When John does allude to the Old Testament, he uses the Greek Septuagint version. Note the first verse of Revelation compared to the passage in the Greek version of Daniel:

  • (Revelation 1:1) - “Revelation (apokalupsis) of Jesus Christ, which God gave him to show to his servants what things must come to pass (ha dei genesthai) soon.”
  • (Daniel 2:28) - “There is a God in heaven that reveals mysteries and made known to king Nebuchadnezzar what things must come to pass (ha dei genesthai) in later days.”

The unveiling of imminent events is necessary because the “season is near,” and imminence is reiterated in the Book’s conclusion. The phrase is another echo of Daniel:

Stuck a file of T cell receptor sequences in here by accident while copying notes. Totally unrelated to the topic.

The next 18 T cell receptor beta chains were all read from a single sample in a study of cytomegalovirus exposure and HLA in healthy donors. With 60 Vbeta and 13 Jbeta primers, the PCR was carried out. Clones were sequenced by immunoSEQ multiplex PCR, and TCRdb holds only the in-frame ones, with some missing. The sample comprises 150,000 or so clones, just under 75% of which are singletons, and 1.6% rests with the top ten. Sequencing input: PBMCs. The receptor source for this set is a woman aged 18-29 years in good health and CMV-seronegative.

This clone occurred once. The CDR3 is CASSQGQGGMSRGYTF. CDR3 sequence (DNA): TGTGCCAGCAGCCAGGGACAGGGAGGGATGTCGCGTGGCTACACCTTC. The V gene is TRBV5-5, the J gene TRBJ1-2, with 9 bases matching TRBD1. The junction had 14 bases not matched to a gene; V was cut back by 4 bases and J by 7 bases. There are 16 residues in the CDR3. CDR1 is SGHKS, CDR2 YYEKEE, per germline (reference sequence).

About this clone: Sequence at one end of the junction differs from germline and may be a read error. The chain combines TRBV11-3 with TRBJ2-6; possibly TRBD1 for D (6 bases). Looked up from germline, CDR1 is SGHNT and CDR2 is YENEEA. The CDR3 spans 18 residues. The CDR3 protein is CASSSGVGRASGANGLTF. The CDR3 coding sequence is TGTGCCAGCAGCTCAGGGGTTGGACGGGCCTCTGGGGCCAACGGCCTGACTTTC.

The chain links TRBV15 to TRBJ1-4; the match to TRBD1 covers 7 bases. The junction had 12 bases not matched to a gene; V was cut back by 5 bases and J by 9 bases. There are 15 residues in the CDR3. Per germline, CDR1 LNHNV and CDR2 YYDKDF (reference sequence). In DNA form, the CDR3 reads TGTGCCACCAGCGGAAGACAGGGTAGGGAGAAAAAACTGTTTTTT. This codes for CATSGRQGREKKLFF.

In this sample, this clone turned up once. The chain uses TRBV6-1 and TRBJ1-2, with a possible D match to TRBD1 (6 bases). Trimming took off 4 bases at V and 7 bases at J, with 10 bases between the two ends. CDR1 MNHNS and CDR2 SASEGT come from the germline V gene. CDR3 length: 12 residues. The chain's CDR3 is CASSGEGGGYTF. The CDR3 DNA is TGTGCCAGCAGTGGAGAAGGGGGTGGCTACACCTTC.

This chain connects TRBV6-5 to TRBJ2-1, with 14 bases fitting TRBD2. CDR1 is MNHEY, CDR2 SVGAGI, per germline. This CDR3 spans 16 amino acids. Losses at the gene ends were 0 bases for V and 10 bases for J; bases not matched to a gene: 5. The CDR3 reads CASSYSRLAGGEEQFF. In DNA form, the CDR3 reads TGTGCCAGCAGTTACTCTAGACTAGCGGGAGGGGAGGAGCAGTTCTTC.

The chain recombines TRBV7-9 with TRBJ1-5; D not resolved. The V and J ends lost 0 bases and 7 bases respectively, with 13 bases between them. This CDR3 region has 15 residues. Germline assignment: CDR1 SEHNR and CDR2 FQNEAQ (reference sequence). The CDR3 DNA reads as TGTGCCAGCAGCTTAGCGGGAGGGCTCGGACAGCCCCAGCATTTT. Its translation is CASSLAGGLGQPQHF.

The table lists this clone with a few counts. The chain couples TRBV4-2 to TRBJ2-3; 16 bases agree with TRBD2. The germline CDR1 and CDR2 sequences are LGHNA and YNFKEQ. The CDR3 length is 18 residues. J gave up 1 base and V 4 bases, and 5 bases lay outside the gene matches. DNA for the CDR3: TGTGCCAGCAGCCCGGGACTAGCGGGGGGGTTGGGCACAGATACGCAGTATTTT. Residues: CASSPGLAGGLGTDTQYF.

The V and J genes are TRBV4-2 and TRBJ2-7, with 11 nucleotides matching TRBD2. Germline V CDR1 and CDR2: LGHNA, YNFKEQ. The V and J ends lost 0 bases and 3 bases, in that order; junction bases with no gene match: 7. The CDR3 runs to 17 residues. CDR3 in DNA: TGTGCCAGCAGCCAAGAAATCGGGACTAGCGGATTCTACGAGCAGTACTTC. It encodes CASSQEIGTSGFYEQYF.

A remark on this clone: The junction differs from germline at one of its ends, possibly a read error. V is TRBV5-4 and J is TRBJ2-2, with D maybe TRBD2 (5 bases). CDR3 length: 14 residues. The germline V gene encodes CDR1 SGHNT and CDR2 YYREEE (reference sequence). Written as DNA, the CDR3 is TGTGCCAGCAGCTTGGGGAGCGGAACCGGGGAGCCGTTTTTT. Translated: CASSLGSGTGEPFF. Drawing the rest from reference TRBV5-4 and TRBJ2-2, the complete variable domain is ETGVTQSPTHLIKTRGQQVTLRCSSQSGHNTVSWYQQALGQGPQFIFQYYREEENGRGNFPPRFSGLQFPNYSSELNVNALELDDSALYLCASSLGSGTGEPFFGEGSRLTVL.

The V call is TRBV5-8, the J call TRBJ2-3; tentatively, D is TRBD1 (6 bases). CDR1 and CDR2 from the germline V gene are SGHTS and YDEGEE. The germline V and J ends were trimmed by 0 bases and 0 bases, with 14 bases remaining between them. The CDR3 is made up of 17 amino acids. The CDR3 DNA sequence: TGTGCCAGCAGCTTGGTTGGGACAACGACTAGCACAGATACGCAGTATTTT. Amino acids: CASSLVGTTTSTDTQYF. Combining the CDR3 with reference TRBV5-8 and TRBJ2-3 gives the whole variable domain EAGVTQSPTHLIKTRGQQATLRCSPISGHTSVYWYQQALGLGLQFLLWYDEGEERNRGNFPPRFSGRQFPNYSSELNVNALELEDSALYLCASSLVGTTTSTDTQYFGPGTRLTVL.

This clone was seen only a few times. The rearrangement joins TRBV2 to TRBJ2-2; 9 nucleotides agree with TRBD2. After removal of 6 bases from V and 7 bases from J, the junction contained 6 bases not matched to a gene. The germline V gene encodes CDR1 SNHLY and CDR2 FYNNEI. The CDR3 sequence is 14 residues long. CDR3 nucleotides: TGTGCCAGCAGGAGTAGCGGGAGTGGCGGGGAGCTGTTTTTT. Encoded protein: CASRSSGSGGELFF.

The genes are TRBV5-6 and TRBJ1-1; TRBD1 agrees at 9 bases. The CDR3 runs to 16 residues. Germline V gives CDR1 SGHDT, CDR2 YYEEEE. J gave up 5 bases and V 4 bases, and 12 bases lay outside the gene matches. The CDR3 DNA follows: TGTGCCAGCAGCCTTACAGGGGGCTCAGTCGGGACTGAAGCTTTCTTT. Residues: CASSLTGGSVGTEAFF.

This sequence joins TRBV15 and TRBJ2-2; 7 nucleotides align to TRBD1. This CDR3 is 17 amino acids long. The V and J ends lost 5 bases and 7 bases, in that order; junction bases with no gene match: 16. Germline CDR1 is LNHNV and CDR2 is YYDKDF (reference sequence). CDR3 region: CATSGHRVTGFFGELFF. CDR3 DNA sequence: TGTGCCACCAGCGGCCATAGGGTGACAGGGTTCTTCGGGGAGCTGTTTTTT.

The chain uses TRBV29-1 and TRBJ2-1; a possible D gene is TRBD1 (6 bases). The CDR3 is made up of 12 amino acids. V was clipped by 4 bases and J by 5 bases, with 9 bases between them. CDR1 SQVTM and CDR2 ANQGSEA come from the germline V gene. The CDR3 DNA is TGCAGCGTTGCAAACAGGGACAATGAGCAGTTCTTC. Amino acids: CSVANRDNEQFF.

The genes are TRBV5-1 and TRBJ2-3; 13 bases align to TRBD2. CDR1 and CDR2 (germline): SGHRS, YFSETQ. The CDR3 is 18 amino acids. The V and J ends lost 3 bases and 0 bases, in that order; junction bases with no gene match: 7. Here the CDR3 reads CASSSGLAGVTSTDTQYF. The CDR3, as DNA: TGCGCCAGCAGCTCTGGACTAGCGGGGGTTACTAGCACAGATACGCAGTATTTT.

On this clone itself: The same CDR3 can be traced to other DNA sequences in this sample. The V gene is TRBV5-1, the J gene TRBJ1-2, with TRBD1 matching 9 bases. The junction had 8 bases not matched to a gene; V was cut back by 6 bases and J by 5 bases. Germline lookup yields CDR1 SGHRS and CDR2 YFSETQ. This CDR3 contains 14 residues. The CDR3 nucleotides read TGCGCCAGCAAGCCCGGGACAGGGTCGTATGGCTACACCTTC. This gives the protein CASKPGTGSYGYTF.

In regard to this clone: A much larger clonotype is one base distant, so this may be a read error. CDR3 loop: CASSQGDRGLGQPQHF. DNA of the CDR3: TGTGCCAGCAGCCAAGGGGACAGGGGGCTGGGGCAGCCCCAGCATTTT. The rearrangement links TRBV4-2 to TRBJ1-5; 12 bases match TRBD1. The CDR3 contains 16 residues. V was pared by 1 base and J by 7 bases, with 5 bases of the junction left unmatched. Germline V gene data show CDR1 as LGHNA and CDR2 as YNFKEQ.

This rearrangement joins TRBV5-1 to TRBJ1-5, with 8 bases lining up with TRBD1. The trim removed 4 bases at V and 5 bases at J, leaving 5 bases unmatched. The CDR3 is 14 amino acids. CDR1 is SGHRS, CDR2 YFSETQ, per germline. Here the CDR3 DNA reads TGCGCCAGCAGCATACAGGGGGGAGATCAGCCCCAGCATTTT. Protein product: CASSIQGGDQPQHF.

• (Revelation 1:3) - “Blessed is he that reads, and they who hear the words of the prophecy… for the season (kairos) is at hand.”
  • (Daniel 12:4) - “Shut up the words and seal the Book, even until the season (kairosof the end.”

Daniel was told to “seal the book until the season of the end.” In contrast, all those who read and heed Revelation are “blessed” because the “season is at hand.” This understanding is confirmed in the Epilogue - “Seal not the words of the prophecy, for the season is at hand” - (Revelation 22:7. Compare Daniel 12:4).

Jesus “signified” to his servants. This translates the Greek verb sémainō, which is related to the noun used elsewhere for “sign” or semeion (Strong’s Concordance - #G4591). It means to “indicate, show by sign, to signify or signal.” In ancient warfare, it referred to visual and audible “signals” used for ordering advances, retreats, and attacks. It points to the symbolic nature of the Book’s visions - It communicates through symbols.